2055. std::move in std::accumulate and other algorithms

Section: 29.8 [numeric.ops] Status: Open Submitter: Chris Jefferson Opened: 2011-01-01 Last modified: 2017-06-10

Priority: 3

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The C++0x draft says std::accumulate uses: acc = binary_op(acc, *i).

Eelis van der Weegen has pointed out, on the libstdc++ mailing list, that using acc = binary_op(std::move(acc), *i) can lead to massive improvements (particularly, it means accumulating strings is linear rather than quadratic).

Consider the simple case, accumulating a bunch of strings of length 1 (the same argument holds for other length buffers). For strings s and t, s+t takes time length(s)+length(t), as you have to copy both s and t into a new buffer.

So in accumulating n strings, step i adds a string of length i-1 to a string of length 1, so takes time i.

Therefore the total time taken is: 1+2+3+...+n = O(n2)

std::move(s)+t, for a "good" implementation, is amortized time length(t), like vector, just copy t onto the end of the buffer. So the total time taken is:

1+1+1+...+1 (n times) = O(n). This is the same as push_back on a vector.

I'm trying to decide if this implementation might already be allowed. I suspect it might not be (although I can't imagine any sensible code it would break). There are other algorithms which could benefit similarly (inner_product, partial_sum and adjacent_difference are the most obvious).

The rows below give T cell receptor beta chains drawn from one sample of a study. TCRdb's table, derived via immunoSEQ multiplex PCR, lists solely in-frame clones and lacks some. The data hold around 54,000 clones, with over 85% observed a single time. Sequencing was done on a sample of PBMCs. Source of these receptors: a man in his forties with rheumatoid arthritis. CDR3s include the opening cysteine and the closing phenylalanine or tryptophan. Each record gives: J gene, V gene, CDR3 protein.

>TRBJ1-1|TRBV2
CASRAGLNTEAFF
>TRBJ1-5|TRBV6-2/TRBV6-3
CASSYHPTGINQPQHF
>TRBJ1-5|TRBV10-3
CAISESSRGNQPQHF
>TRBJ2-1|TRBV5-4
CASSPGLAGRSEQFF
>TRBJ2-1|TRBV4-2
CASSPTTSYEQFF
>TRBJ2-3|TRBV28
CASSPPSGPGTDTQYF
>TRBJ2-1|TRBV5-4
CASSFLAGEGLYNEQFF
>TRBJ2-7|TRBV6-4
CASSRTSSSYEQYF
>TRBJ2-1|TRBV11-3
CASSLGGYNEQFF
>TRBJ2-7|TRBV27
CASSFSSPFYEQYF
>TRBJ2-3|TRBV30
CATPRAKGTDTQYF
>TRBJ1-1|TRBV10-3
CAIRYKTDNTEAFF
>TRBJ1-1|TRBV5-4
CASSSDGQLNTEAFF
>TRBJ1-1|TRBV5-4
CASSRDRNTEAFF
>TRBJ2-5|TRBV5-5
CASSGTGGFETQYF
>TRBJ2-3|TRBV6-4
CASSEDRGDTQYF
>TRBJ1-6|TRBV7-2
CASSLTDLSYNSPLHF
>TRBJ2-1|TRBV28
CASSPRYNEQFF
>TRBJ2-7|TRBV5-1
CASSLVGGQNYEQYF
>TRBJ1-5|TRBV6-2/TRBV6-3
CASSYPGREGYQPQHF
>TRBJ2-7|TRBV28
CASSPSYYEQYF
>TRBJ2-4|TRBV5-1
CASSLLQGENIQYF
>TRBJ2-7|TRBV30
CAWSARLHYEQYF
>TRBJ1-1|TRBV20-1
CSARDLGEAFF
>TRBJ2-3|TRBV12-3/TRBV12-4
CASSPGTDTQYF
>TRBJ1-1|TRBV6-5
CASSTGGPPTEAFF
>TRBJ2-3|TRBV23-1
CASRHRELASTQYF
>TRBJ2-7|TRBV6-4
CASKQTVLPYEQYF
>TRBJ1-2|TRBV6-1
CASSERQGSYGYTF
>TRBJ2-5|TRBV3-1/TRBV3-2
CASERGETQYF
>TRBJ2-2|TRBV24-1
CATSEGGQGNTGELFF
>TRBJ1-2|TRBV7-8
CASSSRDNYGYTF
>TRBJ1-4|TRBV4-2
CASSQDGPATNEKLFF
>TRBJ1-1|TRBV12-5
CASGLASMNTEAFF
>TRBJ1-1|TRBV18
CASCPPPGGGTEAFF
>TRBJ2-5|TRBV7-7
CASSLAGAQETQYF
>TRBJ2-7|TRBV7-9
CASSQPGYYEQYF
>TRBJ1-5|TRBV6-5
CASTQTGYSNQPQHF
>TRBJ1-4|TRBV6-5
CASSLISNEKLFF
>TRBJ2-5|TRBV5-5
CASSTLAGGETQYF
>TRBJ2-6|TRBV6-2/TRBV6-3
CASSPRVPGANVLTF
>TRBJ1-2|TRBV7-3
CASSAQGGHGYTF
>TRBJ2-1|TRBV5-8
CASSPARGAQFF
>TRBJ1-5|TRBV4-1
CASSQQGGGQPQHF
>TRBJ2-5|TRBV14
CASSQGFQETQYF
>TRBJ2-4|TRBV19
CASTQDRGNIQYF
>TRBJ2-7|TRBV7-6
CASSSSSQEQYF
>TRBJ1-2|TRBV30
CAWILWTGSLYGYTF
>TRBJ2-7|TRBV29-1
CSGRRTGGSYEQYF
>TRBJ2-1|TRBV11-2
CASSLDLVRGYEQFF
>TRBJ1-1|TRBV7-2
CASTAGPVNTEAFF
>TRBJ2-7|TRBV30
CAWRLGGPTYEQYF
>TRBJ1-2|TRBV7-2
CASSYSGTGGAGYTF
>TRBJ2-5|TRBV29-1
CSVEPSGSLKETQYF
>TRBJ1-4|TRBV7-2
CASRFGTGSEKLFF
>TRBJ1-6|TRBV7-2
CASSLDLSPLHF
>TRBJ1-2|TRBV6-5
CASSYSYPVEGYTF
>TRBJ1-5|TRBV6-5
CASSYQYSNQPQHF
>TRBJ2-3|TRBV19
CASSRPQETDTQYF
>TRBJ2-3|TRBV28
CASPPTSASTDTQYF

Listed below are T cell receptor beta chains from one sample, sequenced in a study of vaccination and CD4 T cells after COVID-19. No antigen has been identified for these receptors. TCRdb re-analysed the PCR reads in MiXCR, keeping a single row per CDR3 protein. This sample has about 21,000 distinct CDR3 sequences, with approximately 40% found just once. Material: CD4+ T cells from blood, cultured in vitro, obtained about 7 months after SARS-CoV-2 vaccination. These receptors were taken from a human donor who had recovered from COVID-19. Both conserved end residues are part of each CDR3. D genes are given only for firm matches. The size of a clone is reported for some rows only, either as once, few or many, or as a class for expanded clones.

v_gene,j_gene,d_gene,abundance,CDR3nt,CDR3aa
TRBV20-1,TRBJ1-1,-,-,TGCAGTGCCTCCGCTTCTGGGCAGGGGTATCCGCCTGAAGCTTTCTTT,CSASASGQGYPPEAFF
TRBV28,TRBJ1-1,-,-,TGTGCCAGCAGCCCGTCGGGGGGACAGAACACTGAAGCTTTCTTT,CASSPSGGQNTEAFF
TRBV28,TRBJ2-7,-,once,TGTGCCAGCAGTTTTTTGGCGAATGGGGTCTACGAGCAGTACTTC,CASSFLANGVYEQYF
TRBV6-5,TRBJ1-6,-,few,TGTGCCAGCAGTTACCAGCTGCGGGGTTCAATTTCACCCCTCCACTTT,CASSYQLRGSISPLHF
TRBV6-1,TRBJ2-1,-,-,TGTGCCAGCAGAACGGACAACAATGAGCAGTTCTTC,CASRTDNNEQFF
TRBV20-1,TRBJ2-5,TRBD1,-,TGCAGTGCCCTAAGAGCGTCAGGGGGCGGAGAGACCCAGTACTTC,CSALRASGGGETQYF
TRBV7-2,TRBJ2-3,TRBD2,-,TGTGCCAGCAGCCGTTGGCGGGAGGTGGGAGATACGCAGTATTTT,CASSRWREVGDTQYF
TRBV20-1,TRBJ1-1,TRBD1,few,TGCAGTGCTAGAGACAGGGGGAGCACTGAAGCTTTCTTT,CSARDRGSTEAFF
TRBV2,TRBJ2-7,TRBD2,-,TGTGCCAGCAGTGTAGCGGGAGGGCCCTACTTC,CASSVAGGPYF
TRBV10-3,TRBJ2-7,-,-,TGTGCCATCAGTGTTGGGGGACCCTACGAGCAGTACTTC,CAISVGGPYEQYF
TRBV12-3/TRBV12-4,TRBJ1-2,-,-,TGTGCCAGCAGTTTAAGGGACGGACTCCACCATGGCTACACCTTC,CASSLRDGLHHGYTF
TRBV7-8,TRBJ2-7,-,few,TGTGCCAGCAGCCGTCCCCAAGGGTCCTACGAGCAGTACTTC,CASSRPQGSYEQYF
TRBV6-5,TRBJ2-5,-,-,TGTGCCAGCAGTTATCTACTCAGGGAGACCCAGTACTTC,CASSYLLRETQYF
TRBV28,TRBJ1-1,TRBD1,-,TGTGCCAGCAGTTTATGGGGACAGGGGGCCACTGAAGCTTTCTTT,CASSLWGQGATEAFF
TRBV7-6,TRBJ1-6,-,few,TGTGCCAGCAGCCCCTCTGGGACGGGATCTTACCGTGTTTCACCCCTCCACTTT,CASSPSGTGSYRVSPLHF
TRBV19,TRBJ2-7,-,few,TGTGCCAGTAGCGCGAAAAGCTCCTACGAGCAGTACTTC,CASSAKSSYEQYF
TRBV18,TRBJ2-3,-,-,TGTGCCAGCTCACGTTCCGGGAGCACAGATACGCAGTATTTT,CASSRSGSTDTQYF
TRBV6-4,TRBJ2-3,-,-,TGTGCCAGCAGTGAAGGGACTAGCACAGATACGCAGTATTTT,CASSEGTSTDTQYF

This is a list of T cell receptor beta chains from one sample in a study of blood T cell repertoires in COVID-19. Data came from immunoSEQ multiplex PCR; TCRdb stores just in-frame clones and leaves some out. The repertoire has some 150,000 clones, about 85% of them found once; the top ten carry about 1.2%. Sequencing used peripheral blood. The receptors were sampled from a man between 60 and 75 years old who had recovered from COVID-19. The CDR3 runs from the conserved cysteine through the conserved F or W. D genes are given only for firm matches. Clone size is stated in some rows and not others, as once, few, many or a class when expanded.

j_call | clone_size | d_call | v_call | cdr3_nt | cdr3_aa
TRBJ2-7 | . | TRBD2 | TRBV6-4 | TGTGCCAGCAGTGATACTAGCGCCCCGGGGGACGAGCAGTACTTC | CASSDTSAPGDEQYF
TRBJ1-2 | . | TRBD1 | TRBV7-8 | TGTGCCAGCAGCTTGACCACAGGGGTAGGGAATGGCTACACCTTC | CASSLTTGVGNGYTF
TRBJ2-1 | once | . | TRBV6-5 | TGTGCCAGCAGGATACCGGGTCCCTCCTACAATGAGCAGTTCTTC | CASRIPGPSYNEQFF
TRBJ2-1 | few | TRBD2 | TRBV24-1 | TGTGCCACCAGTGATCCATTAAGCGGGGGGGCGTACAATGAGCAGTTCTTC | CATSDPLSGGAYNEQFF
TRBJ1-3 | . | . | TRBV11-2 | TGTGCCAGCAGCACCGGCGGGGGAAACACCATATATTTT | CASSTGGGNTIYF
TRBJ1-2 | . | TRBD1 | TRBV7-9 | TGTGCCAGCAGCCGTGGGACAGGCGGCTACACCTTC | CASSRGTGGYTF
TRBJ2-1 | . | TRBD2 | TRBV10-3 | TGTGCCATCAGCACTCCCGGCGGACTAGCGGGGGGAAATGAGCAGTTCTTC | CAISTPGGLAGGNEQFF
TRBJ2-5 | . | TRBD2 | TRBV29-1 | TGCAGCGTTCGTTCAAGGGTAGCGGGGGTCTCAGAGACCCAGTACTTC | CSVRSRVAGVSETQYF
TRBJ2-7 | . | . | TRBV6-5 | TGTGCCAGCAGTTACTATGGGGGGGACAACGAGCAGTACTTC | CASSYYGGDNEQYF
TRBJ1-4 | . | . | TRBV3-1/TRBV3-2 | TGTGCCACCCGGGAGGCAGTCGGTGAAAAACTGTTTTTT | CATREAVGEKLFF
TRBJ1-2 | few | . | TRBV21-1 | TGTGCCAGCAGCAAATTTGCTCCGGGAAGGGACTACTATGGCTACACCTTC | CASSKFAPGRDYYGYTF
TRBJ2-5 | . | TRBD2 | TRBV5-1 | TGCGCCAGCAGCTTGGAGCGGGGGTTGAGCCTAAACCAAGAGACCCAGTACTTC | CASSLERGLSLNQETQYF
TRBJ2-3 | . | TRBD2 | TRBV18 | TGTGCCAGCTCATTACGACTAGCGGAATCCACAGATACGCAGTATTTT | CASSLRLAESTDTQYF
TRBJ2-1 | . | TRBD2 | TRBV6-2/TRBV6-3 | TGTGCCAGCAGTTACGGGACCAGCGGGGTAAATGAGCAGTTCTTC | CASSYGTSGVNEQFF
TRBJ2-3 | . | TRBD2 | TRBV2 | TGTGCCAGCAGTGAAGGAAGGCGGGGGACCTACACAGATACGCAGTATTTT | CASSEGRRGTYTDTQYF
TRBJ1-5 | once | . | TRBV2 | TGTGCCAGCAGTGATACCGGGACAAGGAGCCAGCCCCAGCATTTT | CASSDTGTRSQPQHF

Is there any general wording for "you can use rvalues of temporaries"?

The reflector discussion starting with message c++std-lib-29763 came to the conclusion that above example is not covered by the "as-if" rules and that enabling this behaviour would seem quite useful.

[ 2011 Bloomington ]

Moved to NAD Future. This would be a larger change than we would consider for a simple TC.

[2017-02 in Kona, LEWG responds]

Like the goal.

What is broken by adding std::move() on the non-binary-op version?

A different overload might be selected, and that would be a breakage. Is it breakage that we should care about?

We need to encourage value semantics.

Need a paper. What guidance do we give?

Use std::reduce() (uses generalized sum) instead of accumulate which doesn’t suffer it.

Inner_product and adjacent_difference also. adjacent_difference solves it half-way for “val” object, but misses the opportunity for passing acc as std::move(acc).

[2017-06-02 Issues Telecon]

Ville to encourage Eelis to write a paper on the algorithms in <numeric>, not just for accumulate.

Howard pointed out that this has already been done for the algorithms in <algorithm>

Status to Open; Priority 3

Proposed resolution: